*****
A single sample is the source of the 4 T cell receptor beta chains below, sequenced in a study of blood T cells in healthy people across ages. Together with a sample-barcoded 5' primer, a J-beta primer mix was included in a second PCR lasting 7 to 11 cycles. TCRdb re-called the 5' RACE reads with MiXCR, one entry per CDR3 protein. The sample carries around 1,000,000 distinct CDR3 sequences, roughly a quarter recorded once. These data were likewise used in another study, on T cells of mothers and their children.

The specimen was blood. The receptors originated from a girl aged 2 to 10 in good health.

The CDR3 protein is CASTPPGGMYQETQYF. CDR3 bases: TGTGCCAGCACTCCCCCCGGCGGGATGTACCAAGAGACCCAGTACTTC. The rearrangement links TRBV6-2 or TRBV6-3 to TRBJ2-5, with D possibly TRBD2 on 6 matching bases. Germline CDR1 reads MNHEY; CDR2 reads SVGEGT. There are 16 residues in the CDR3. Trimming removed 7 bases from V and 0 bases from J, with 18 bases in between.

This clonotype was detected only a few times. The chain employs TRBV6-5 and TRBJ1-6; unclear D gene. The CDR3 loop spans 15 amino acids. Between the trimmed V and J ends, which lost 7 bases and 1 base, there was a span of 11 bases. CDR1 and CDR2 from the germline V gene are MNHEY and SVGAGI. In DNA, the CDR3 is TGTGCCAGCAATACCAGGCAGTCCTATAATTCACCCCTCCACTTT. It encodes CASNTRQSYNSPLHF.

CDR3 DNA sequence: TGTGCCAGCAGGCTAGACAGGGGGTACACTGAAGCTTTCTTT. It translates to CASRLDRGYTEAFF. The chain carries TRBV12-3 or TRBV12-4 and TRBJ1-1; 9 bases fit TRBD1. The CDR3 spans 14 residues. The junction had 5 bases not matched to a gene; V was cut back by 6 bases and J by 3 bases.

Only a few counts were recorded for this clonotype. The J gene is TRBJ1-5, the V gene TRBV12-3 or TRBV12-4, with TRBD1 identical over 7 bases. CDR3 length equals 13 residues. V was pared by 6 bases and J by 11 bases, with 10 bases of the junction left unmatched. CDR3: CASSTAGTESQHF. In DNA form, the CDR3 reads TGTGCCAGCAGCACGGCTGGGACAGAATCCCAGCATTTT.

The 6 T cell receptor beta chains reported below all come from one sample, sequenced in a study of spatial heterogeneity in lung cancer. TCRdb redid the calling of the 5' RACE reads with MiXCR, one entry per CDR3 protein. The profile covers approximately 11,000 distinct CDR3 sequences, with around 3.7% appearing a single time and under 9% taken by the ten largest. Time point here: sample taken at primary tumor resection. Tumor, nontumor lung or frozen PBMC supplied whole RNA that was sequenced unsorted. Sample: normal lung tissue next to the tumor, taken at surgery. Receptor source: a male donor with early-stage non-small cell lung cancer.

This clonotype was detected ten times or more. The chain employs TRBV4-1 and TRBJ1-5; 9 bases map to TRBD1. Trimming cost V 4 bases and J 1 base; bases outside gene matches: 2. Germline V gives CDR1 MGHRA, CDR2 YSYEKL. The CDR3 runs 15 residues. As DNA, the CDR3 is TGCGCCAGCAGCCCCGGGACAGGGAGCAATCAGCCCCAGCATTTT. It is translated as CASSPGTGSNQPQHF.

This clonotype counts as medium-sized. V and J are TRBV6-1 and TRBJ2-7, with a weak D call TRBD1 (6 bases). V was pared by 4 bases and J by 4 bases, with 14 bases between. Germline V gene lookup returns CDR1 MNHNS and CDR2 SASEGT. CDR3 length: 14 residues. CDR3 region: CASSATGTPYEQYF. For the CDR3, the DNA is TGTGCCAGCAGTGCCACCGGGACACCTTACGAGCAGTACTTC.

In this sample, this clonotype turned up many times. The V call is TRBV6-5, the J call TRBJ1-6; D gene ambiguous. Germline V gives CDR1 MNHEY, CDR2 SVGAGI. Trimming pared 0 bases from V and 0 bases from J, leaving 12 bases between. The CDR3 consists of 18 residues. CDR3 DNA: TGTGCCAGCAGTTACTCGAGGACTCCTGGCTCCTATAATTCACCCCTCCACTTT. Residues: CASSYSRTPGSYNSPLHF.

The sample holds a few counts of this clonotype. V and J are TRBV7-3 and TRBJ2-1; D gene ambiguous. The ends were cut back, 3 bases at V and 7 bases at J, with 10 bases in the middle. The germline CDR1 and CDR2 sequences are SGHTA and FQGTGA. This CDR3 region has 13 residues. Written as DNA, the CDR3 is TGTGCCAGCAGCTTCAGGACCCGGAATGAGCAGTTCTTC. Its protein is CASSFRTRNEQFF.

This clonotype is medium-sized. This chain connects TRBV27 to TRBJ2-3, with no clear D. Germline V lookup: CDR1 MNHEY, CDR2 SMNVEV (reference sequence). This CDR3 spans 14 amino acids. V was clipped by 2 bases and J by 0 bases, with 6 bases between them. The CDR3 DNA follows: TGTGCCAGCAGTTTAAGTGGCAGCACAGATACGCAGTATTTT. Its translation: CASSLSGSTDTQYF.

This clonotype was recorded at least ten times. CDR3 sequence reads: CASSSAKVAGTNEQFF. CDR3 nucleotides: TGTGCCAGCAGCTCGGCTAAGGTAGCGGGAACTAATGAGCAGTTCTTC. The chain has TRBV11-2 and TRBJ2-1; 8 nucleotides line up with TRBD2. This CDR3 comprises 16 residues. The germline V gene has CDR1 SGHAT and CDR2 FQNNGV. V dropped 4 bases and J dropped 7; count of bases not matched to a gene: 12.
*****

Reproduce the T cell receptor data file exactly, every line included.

A single sample is the source of the 4 T cell receptor beta chains below, sequenced in a study of blood T cells in healthy people across ages. Together with a sample-barcoded 5' primer, a J-beta primer mix was included in a second PCR lasting 7 to 11 cycles. TCRdb re-called the 5' RACE reads with MiXCR, one entry per CDR3 protein. The sample carries around 1,000,000 distinct CDR3 sequences, roughly a quarter recorded once. These data were likewise used in another study, on T cells of mothers and their children.

The specimen was blood. The receptors originated from a girl aged 2 to 10 in good health.

The CDR3 protein is CASTPPGGMYQETQYF. CDR3 bases: TGTGCCAGCACTCCCCCCGGCGGGATGTACCAAGAGACCCAGTACTTC. The rearrangement links TRBV6-2 or TRBV6-3 to TRBJ2-5, with D possibly TRBD2 on 6 matching bases. Germline CDR1 reads MNHEY; CDR2 reads SVGEGT. There are 16 residues in the CDR3. Trimming removed 7 bases from V and 0 bases from J, with 18 bases in between.

This clonotype was detected only a few times. The chain employs TRBV6-5 and TRBJ1-6; unclear D gene. The CDR3 loop spans 15 amino acids. Between the trimmed V and J ends, which lost 7 bases and 1 base, there was a span of 11 bases. CDR1 and CDR2 from the germline V gene are MNHEY and SVGAGI. In DNA, the CDR3 is TGTGCCAGCAATACCAGGCAGTCCTATAATTCACCCCTCCACTTT. It encodes CASNTRQSYNSPLHF.

CDR3 DNA sequence: TGTGCCAGCAGGCTAGACAGGGGGTACACTGAAGCTTTCTTT. It translates to CASRLDRGYTEAFF. The chain carries TRBV12-3 or TRBV12-4 and TRBJ1-1; 9 bases fit TRBD1. The CDR3 spans 14 residues. The junction had 5 bases not matched to a gene; V was cut back by 6 bases and J by 3 bases.

Only a few counts were recorded for this clonotype. The J gene is TRBJ1-5, the V gene TRBV12-3 or TRBV12-4, with TRBD1 identical over 7 bases. CDR3 length equals 13 residues. V was pared by 6 bases and J by 11 bases, with 10 bases of the junction left unmatched. CDR3: CASSTAGTESQHF. In DNA form, the CDR3 reads TGTGCCAGCAGCACGGCTGGGACAGAATCCCAGCATTTT.

The 6 T cell receptor beta chains reported below all come from one sample, sequenced in a study of spatial heterogeneity in lung cancer. TCRdb redid the calling of the 5' RACE reads with MiXCR, one entry per CDR3 protein. The profile covers approximately 11,000 distinct CDR3 sequences, with around 3.7% appearing a single time and under 9% taken by the ten largest. Time point here: sample taken at primary tumor resection. Tumor, nontumor lung or frozen PBMC supplied whole RNA that was sequenced unsorted. Sample: normal lung tissue next to the tumor, taken at surgery. Receptor source: a male donor with early-stage non-small cell lung cancer.

This clonotype was detected ten times or more. The chain employs TRBV4-1 and TRBJ1-5; 9 bases map to TRBD1. Trimming cost V 4 bases and J 1 base; bases outside gene matches: 2. Germline V gives CDR1 MGHRA, CDR2 YSYEKL. The CDR3 runs 15 residues. As DNA, the CDR3 is TGCGCCAGCAGCCCCGGGACAGGGAGCAATCAGCCCCAGCATTTT. It is translated as CASSPGTGSNQPQHF.

This clonotype counts as medium-sized. V and J are TRBV6-1 and TRBJ2-7, with a weak D call TRBD1 (6 bases). V was pared by 4 bases and J by 4 bases, with 14 bases between. Germline V gene lookup returns CDR1 MNHNS and CDR2 SASEGT. CDR3 length: 14 residues. CDR3 region: CASSATGTPYEQYF. For the CDR3, the DNA is TGTGCCAGCAGTGCCACCGGGACACCTTACGAGCAGTACTTC.

In this sample, this clonotype turned up many times. The V call is TRBV6-5, the J call TRBJ1-6; D gene ambiguous. Germline V gives CDR1 MNHEY, CDR2 SVGAGI. Trimming pared 0 bases from V and 0 bases from J, leaving 12 bases between. The CDR3 consists of 18 residues. CDR3 DNA: TGTGCCAGCAGTTACTCGAGGACTCCTGGCTCCTATAATTCACCCCTCCACTTT. Residues: CASSYSRTPGSYNSPLHF.

The sample holds a few counts of this clonotype. V and J are TRBV7-3 and TRBJ2-1; D gene ambiguous. The ends were cut back, 3 bases at V and 7 bases at J, with 10 bases in the middle. The germline CDR1 and CDR2 sequences are SGHTA and FQGTGA. This CDR3 region has 13 residues. Written as DNA, the CDR3 is TGTGCCAGCAGCTTCAGGACCCGGAATGAGCAGTTCTTC. Its protein is CASSFRTRNEQFF.

This clonotype is medium-sized. This chain connects TRBV27 to TRBJ2-3, with no clear D. Germline V lookup: CDR1 MNHEY, CDR2 SMNVEV (reference sequence). This CDR3 spans 14 amino acids. V was clipped by 2 bases and J by 0 bases, with 6 bases between them. The CDR3 DNA follows: TGTGCCAGCAGTTTAAGTGGCAGCACAGATACGCAGTATTTT. Its translation: CASSLSGSTDTQYF.

This clonotype was recorded at least ten times. CDR3 sequence reads: CASSSAKVAGTNEQFF. CDR3 nucleotides: TGTGCCAGCAGCTCGGCTAAGGTAGCGGGAACTAATGAGCAGTTCTTC. The chain has TRBV11-2 and TRBJ2-1; 8 nucleotides line up with TRBD2. This CDR3 comprises 16 residues. The germline V gene has CDR1 SGHAT and CDR2 FQNNGV. V dropped 4 bases and J dropped 7; count of bases not matched to a gene: 12.